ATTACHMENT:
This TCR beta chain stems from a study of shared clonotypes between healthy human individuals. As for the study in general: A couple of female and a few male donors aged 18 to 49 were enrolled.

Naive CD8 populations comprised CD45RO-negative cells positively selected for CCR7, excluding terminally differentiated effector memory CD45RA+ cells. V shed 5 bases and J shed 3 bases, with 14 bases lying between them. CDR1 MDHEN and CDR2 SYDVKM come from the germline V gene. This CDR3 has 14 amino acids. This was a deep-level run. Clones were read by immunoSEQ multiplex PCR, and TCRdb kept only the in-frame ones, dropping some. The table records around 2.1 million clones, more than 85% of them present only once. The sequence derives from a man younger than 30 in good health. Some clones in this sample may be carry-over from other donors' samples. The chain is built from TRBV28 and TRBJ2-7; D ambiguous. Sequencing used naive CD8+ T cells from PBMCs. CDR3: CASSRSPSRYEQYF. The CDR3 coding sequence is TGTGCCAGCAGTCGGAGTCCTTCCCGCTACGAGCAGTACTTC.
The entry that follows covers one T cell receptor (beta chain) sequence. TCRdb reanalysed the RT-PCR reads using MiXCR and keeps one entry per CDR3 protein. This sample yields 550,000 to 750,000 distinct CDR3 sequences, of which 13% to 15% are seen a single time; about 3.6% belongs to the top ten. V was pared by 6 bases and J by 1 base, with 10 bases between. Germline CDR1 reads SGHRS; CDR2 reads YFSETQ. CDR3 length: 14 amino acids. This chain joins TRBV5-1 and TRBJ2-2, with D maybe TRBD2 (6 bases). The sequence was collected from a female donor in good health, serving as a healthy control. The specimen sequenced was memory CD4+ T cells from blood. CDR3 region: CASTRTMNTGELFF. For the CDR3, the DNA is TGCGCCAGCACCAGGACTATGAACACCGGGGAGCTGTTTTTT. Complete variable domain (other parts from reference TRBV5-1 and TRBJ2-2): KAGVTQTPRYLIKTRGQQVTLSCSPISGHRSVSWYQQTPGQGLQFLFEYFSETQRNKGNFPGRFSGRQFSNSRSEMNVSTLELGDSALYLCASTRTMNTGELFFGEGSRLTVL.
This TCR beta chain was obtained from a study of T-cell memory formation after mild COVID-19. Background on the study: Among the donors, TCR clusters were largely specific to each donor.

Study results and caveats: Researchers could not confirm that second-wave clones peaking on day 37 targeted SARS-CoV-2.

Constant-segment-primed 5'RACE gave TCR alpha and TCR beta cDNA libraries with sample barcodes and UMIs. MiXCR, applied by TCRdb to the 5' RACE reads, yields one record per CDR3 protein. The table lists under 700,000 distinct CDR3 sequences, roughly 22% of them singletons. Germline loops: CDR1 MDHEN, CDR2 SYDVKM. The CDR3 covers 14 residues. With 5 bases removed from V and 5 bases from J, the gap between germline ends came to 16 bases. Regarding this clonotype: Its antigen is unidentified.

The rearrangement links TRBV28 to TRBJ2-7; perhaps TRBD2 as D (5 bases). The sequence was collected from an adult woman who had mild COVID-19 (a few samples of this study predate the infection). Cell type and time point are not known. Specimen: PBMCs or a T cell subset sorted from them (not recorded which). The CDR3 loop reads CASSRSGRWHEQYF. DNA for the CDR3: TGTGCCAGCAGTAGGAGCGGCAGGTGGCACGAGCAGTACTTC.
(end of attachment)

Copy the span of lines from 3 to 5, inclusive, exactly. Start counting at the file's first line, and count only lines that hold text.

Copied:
The entry that follows covers one T cell receptor (beta chain) sequence. TCRdb reanalysed the RT-PCR reads using MiXCR and keeps one entry per CDR3 protein. This sample yields 550,000 to 750,000 distinct CDR3 sequences, of which 13% to 15% are seen a single time; about 3.6% belongs to the top ten. V was pared by 6 bases and J by 1 base, with 10 bases between. Germline CDR1 reads SGHRS; CDR2 reads YFSETQ. CDR3 length: 14 amino acids. This chain joins TRBV5-1 and TRBJ2-2, with D maybe TRBD2 (6 bases). The sequence was collected from a female donor in good health, serving as a healthy control. The specimen sequenced was memory CD4+ T cells from blood. CDR3 region: CASTRTMNTGELFF. For the CDR3, the DNA is TGCGCCAGCACCAGGACTATGAACACCGGGGAGCTGTTTTTT. Complete variable domain (other parts from reference TRBV5-1 and TRBJ2-2): KAGVTQTPRYLIKTRGQQVTLSCSPISGHRSVSWYQQTPGQGLQFLFEYFSETQRNKGNFPGRFSGRQFSNSRSEMNVSTLELGDSALYLCASTRTMNTGELFFGEGSRLTVL.
This TCR beta chain was obtained from a study of T-cell memory formation after mild COVID-19. Background on the study: Among the donors, TCR clusters were largely specific to each donor.

Study results and caveats: Researchers could not confirm that second-wave clones peaking on day 37 targeted SARS-CoV-2.